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Fun and Engaging Science Part Fivish7/24/2017 2:41:00 PM
Published By: LittleWhiteMouse
Previous Articles in this Series: One, Two, Three, Four
 
Thank you for joining me on another episode of Fun and Engaging Science -- the series where I explore detonation mechanics in World of Warships.  Like my last episode, we're going to be looking at module damage today, so this applies not only to making ships explode, but also knocking out modules like AA-guns, Main Batteries and Steering Gears.
 
In my last article, I discussed the blast radius of various HE attacks.  This allowed us to know when specific modules were being struck.  The next logical step was to try and isolate how much damage these attacks were doing.  From this, I could extrapolate how many hits would be needed to fully deplete magazines of various ships and thus properly calculate the odds of individual strikes causing detonations.  Internal modules such as steering gears, magazines and engines provide little in the way of feedback when they're taking damage.  To this end, I elected to target surface modules -- specifically the main battery and torpedo armaments of various destroyers and hammer them with a large HE shell and count the number of hits needed to knock them out.
 
I immediately ran into a very obvious problem:  The number of hits needed to knock out a turret was highly inconsistent.
 
It didn't matter what ship I was using or what the target was.  There was always a variance to the number of hits needed to knock out a main battery turret.  To really try and isolate this, I elected to use Furutuka with her single-gun 203mm mounts and fire point blank into the side of South Carolina's turrets.  This involved parking within 1km of the Battleship and slamming AP shells through them over and over and over again. 
  • A South Carolina's turrets have 15,000hp
  • Furutaka's AP shells do 4,700 damage.
  • My theory was that it should take about 4 hits to knock out one of South Carolina's guns barring any internal damage mitigation.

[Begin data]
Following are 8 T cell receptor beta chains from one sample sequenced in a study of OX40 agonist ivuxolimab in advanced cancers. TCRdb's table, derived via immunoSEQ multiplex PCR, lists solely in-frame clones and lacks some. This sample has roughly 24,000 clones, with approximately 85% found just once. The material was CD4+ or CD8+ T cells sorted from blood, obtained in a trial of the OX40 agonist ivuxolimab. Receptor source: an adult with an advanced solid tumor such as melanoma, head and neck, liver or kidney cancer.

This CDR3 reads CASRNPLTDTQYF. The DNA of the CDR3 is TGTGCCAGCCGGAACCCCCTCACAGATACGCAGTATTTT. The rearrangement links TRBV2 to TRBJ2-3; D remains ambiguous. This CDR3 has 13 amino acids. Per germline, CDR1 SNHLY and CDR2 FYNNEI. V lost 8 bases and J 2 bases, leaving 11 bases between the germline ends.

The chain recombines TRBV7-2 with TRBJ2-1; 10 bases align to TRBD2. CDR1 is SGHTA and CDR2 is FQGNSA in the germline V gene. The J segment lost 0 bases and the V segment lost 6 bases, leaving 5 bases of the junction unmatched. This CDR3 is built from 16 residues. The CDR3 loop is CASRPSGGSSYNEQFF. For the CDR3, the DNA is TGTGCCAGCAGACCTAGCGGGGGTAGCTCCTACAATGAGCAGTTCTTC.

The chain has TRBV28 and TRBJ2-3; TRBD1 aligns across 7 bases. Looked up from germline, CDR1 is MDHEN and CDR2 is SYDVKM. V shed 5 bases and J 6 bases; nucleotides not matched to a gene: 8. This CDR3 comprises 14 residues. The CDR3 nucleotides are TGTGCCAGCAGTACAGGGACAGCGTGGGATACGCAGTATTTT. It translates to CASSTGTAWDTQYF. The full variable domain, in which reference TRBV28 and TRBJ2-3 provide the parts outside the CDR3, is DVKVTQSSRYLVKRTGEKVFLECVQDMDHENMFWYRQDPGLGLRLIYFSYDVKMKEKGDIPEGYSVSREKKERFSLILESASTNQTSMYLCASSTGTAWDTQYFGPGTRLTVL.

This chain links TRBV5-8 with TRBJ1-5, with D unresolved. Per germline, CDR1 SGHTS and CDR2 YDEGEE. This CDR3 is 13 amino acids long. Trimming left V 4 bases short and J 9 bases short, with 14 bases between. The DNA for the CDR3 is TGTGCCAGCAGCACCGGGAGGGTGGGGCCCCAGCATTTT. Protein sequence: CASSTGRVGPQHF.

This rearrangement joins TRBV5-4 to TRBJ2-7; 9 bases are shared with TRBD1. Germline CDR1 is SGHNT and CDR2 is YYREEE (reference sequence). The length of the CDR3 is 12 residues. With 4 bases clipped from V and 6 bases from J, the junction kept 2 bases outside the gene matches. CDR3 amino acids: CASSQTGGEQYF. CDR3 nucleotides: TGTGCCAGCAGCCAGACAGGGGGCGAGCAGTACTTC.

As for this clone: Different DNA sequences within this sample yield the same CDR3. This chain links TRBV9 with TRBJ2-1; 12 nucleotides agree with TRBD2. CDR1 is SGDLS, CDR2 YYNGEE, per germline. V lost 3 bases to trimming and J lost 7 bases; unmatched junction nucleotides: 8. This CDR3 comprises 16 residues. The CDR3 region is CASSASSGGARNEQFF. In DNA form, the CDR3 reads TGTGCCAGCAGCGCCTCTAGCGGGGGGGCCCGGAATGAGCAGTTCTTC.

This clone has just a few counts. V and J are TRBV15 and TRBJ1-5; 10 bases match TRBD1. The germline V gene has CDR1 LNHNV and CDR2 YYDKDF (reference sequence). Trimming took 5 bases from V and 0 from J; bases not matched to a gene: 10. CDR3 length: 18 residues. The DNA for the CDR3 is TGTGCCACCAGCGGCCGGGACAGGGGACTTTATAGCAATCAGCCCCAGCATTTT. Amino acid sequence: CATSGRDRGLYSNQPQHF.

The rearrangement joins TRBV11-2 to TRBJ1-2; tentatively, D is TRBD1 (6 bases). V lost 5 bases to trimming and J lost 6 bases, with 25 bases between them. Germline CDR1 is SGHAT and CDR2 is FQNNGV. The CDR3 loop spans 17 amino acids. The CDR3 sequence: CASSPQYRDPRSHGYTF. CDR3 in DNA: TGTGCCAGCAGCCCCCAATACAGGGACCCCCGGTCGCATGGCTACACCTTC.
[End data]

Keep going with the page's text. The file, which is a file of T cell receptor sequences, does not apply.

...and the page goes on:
I collected hours and hours worth of this data, discovering maximums and minimums.  However, I rarely saw consistent results.  For example, it might take as few as six hits to knock out one turret while it might take as many as fourteen to knock out another.  This meant that there was something else at play here.  If the internal damage mitigation provided by the ship's guns was a flat value, then while it might not take four hits to knock out a South Carolina's turrets, it should be the same value over and over.  This simply wasn't the case, though.  The disparity wasn't just one or two hits, but easily more than double.  The specifics of this data was pretty telling.  As best I could figure, I was looking at a formula like this:
 
Module Damage = { Shell Damage } * { Module Protection Coefficient } * { X? }
 
I thought I was getting close to isolating the damage coefficient through a large sample size (my goal was 400 turrets destroyed). I didn't know if the module protection coefficient (whose existence Sub_Octavian had confirmed) was a fluctuating variable or if there was another variable interacting on top of this.  Maybe both were dictated by RNG.  However, I lost all of this hard work when an installation error on a patch update wiped out my client and all of my saved files. 
 
This was pretty heartbreaking.  However, Sub_Octavian came to my rescue the same day the client-wipe occured.  We had a nice chat about module mechanics and I got to ask him directly about what my experiments were uncovering:
 
There is an additional layer of RNG protecting modules from taking damage.  X does exist.